As the ball spins

If you like to hit with a lot of spin, this is a good time to be a tennis player. Today’s racquets are so fast, and today’s strings offer so much grip, at times the amount of spin that can be generated just seems wrong (but so much fun).

Of course, as players we still have to provide the angle of attack at the ball to generate spin, but with any of the thousands of racquet/string set-ups currently available, we can now swing incredibly fast and hard at the ball and keep it well within the lines.

There’s no secret to the spin formula. The best first step is to choose a monofilament, polyester based string. This type of string plays pretty dead compared with the power of natural gut or a multifilament. With less depth and pace coming from the stringbed, we have to increase racquet head speed to counter the dead stringbed. Racquet head speed is king when it comes to spin. The more the better, it’s as simple as that. So with a fast swing, more spin becomes accessible.

On a recent playtest of the Babolat Pure Drive GT Plus, our entire test squad was amazed at the spin potential of that racquet. We had it strung up with Kirschbaum’s Spiky Shark, and that string was really gripping the ball. Add that to the maneuverable feel, plus the added length of the racquet, and the ball was really kicking.

My current favorite string for getting maximum spin is Polyfibre TCS 16. I’m not sure what it is about that string, but it just spits out the ball with some nasty spin. I’ve tried different gauges, but nothing spins the ball like the 16 gauge. It doesn’t matter if I’m looking for some nasty topspin or wanting to find some dirty slice, TCS 16 delivers.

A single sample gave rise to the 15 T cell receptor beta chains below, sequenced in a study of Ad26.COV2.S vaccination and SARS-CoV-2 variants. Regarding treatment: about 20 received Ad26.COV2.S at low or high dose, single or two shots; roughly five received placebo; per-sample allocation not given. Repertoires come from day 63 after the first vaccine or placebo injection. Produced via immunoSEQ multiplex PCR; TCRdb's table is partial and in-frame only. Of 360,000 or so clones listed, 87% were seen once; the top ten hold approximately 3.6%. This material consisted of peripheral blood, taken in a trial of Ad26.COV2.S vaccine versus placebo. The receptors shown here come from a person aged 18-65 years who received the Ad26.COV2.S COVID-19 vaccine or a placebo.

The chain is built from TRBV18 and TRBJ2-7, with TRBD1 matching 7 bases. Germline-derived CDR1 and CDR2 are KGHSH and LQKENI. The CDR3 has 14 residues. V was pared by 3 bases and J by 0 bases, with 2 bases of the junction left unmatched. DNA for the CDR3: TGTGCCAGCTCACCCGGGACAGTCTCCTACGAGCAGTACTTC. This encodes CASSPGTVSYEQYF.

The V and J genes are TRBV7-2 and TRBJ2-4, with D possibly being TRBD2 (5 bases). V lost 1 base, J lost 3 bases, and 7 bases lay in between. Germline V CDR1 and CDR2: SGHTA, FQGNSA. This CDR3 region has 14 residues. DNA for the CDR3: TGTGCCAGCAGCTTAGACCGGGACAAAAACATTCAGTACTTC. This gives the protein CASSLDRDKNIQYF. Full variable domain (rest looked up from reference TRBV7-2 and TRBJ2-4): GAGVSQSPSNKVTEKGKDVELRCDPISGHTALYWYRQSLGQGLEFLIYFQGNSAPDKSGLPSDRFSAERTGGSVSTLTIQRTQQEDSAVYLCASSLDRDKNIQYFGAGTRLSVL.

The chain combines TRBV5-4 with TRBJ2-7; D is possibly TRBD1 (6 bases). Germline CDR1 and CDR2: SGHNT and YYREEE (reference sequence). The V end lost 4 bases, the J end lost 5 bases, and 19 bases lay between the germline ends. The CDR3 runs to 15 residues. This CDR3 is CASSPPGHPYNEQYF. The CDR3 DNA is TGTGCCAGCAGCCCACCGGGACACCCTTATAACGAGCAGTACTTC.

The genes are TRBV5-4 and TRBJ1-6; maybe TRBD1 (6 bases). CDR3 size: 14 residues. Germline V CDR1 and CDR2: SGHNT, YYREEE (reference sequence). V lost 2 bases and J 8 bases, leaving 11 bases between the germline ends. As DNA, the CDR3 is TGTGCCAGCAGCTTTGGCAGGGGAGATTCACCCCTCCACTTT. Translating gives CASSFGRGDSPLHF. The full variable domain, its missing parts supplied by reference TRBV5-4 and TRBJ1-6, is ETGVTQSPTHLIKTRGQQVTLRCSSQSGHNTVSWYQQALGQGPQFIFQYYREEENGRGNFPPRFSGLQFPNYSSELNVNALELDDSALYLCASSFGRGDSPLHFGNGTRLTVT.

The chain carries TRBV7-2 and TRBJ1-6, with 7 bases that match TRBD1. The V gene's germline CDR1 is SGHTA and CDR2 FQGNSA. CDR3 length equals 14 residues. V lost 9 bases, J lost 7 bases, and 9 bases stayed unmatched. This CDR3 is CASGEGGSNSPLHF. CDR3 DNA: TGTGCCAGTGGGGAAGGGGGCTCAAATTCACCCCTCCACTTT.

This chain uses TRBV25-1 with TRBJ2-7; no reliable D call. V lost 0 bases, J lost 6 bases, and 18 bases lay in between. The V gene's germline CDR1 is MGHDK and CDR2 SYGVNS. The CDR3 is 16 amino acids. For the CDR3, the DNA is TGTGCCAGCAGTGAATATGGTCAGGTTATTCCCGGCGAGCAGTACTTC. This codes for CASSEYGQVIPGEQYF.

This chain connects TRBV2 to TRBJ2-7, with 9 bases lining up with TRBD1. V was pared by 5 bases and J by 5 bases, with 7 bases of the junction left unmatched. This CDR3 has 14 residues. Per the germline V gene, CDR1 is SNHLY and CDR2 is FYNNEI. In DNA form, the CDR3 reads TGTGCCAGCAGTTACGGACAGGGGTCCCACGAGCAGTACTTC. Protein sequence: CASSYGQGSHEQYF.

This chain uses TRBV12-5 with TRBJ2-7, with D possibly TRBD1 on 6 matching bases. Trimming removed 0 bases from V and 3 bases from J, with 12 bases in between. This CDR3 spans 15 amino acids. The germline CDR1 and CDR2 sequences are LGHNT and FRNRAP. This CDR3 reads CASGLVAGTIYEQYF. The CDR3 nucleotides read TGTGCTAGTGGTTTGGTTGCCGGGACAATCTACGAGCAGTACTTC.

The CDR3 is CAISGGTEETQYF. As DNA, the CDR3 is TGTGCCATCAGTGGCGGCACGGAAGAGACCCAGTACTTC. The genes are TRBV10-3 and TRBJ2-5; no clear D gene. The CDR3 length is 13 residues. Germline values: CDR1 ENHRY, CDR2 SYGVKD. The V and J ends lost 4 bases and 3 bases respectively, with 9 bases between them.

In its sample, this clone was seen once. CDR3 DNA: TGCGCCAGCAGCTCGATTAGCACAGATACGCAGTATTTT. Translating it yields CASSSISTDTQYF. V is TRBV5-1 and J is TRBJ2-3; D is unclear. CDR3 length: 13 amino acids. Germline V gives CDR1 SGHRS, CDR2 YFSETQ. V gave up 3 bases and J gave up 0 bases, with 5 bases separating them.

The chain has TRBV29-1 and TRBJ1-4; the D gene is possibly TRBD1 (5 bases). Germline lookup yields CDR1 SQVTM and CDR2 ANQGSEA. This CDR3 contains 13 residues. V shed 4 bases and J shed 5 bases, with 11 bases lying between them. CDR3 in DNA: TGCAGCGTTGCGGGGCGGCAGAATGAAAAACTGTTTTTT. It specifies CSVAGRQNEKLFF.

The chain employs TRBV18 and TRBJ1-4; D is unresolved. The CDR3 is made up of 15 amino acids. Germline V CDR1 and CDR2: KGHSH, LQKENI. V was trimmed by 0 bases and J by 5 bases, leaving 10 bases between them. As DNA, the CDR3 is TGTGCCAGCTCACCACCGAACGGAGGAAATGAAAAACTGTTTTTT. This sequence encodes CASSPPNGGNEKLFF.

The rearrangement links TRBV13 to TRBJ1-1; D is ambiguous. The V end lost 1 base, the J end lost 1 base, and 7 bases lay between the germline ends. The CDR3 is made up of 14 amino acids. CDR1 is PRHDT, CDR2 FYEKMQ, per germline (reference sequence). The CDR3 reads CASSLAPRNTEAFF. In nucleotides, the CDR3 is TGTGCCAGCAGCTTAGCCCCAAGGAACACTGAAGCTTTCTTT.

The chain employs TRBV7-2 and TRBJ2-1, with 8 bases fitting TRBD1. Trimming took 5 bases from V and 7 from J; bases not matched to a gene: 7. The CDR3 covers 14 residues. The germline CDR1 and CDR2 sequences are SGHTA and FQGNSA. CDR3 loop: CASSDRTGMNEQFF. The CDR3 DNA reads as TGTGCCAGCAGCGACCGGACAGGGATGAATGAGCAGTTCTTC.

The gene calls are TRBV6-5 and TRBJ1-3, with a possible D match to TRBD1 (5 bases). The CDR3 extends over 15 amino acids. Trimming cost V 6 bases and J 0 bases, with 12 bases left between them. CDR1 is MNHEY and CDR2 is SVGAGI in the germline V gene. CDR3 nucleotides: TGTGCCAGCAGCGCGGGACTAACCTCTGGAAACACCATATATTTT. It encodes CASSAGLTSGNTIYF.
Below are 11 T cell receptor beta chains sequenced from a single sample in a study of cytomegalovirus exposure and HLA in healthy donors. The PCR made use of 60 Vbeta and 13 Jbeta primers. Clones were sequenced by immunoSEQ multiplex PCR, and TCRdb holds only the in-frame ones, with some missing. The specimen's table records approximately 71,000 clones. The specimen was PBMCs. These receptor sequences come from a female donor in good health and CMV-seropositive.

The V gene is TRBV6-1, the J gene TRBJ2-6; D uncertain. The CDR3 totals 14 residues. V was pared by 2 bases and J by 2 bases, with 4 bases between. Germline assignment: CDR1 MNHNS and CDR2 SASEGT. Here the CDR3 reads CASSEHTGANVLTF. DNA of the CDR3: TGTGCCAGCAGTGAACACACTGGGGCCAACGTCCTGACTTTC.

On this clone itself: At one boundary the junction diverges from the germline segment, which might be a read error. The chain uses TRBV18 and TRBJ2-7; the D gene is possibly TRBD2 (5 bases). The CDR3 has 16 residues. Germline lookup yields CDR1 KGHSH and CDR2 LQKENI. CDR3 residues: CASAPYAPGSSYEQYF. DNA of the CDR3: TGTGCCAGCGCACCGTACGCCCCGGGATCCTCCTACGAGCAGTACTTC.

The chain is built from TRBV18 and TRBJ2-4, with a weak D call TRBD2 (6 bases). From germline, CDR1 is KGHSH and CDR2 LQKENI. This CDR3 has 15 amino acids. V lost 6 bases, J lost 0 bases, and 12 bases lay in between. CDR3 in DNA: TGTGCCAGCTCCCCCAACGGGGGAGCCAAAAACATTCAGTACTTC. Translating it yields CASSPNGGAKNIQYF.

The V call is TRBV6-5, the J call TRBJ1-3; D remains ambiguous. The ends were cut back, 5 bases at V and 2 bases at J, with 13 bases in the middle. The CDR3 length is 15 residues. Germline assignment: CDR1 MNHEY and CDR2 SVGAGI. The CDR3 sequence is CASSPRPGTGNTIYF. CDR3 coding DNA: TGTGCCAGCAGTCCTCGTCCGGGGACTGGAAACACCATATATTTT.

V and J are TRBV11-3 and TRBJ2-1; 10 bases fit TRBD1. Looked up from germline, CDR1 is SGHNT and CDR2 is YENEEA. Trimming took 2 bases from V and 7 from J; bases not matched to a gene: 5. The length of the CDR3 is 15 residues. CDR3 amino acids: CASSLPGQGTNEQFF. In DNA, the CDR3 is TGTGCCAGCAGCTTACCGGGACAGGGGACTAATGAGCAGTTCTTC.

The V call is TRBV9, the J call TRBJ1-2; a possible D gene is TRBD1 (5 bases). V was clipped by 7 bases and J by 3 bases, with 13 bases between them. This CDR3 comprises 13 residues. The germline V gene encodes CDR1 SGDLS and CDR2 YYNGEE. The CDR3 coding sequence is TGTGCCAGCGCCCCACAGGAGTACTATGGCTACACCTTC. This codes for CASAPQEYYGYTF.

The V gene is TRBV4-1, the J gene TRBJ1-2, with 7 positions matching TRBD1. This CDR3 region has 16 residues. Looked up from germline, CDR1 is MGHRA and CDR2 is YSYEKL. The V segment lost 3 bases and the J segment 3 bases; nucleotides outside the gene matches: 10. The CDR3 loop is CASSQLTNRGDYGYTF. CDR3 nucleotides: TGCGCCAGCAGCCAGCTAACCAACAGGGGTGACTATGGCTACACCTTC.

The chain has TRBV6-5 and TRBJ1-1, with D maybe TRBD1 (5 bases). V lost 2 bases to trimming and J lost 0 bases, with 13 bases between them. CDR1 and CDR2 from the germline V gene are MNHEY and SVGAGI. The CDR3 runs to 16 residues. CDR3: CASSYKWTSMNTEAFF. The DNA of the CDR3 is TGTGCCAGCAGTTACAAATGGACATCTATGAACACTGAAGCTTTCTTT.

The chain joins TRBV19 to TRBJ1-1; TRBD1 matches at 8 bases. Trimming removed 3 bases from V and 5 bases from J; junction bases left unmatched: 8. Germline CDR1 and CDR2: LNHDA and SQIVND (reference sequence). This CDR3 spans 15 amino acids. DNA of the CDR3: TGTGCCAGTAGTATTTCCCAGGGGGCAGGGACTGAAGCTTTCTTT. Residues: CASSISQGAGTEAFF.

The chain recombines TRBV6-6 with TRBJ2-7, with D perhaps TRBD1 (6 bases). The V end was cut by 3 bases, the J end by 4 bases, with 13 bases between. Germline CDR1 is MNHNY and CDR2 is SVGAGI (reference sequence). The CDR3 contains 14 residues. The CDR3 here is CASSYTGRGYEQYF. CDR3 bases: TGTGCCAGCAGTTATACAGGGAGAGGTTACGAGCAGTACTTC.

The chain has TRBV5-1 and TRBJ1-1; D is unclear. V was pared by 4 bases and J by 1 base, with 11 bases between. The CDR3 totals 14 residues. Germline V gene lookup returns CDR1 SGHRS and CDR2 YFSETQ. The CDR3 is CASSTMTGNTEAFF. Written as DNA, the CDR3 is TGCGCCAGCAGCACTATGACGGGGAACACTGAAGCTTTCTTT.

If you read my blog “Taken by surprise,” you know I recently switched racquets. I haven’t tried TCS 16 in my new racquet yet, as I’ve been testing a bunch of new strings, but man, am I looking forward to my first hit.

If you also love to hit with spin, let me know your favorite spin set-up. If you haven’t tried TCS 16 yet, you should take it for a spin.

Cheers,
Chris.

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4 thoughts on “As the ball spins

  1. Chris,

    How does spiky shark compare to the TCS? I really like the feel of TCS when freshly strung however in my experience it loses tension quickly. I have heard the Kirschbaum strings are very similar in spin production with the added bonus that they hold tension very well. I just ordered a the 3 trial pack from TW.

    Mark

  2. Spiky Shark is quite a bit firmer feeling. Tension maintenance is good for a co-poly as Kirschbaum pre-stretch their strings. The main drawback with TCS is that it doesn’t hold tension well. You should find you’ll get much more life out of the Spiky Shark. Hope you enjoy it.
    Cheers, C.

  3. If i was going to put Spiky Shark in my mains what would be a good hybrid string to go with it? and the same with the polyfibre tcs

  4. Adam,
    That depends on what other properties you’d like from the stringbed. If you wanted comfort, feel and power, go with natural gut or a multifilament like NRG2, NXT or X-One Biphase. A softer string like those can also help open up the sweetspot for a more forgiving feel. Most of the playability will still come from the co-poly in the mains, but the performance will be slightly enhanced by the cross string. On the other hand, if you are simply looking for maximum spin and control, going full co-poly is tough to beat.

    Cheers,
    Chris.

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